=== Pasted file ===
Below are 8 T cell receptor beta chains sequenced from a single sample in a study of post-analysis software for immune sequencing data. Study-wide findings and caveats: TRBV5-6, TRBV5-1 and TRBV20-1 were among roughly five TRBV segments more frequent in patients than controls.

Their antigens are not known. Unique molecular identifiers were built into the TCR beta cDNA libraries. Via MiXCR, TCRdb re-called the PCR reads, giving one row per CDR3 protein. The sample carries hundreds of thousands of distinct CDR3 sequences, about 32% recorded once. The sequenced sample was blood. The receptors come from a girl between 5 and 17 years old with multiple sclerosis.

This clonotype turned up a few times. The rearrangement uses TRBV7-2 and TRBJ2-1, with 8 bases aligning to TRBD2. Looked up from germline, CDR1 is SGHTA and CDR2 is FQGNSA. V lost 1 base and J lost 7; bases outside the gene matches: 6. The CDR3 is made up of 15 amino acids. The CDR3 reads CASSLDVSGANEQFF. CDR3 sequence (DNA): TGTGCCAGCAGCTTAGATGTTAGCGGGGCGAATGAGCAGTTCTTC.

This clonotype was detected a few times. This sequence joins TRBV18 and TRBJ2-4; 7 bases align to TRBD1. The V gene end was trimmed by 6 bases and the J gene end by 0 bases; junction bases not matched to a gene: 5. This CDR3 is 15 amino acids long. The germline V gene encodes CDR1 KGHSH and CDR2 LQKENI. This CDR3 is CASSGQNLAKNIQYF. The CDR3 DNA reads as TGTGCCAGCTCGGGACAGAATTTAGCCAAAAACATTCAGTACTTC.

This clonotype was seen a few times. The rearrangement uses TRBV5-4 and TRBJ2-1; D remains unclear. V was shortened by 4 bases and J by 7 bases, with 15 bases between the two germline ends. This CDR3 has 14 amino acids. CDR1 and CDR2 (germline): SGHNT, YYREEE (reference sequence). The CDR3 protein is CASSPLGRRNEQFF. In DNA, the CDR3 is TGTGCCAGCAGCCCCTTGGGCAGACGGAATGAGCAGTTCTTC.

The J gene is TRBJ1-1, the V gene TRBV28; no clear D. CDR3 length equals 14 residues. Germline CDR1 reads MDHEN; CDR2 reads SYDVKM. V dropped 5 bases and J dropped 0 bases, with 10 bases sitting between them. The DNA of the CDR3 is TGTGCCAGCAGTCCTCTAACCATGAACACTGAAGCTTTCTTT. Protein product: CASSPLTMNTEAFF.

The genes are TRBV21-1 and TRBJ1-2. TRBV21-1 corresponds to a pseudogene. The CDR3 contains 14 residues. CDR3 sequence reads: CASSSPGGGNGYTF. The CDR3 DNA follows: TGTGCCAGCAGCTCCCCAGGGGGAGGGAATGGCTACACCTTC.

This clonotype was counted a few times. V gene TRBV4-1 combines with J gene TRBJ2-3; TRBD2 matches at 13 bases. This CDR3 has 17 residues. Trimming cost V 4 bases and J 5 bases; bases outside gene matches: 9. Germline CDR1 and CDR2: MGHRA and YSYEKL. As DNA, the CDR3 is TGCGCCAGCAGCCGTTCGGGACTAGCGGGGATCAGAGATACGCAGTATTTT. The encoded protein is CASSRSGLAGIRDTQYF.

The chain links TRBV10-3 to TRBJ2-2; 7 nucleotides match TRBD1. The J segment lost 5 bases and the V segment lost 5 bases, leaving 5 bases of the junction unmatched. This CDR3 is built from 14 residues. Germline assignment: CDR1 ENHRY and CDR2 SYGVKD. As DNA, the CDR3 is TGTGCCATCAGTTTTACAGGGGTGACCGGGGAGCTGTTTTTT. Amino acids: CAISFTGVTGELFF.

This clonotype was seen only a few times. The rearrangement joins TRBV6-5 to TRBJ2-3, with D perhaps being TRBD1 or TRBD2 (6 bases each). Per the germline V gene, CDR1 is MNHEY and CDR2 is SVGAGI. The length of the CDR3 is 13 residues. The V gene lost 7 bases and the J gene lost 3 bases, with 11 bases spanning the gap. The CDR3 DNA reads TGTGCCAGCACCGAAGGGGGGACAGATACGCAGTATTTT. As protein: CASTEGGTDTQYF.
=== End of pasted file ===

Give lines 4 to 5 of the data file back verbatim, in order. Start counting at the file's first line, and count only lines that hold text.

This clonotype was detected a few times. This sequence joins TRBV18 and TRBJ2-4; 7 bases align to TRBD1. The V gene end was trimmed by 6 bases and the J gene end by 0 bases; junction bases not matched to a gene: 5. This CDR3 is 15 amino acids long. The germline V gene encodes CDR1 KGHSH and CDR2 LQKENI. This CDR3 is CASSGQNLAKNIQYF. The CDR3 DNA reads as TGTGCCAGCTCGGGACAGAATTTAGCCAAAAACATTCAGTACTTC.

This clonotype was seen a few times. The rearrangement uses TRBV5-4 and TRBJ2-1; D remains unclear. V was shortened by 4 bases and J by 7 bases, with 15 bases between the two germline ends. This CDR3 has 14 amino acids. CDR1 and CDR2 (germline): SGHNT, YYREEE (reference sequence). The CDR3 protein is CASSPLGRRNEQFF. In DNA, the CDR3 is TGTGCCAGCAGCCCCTTGGGCAGACGGAATGAGCAGTTCTTC.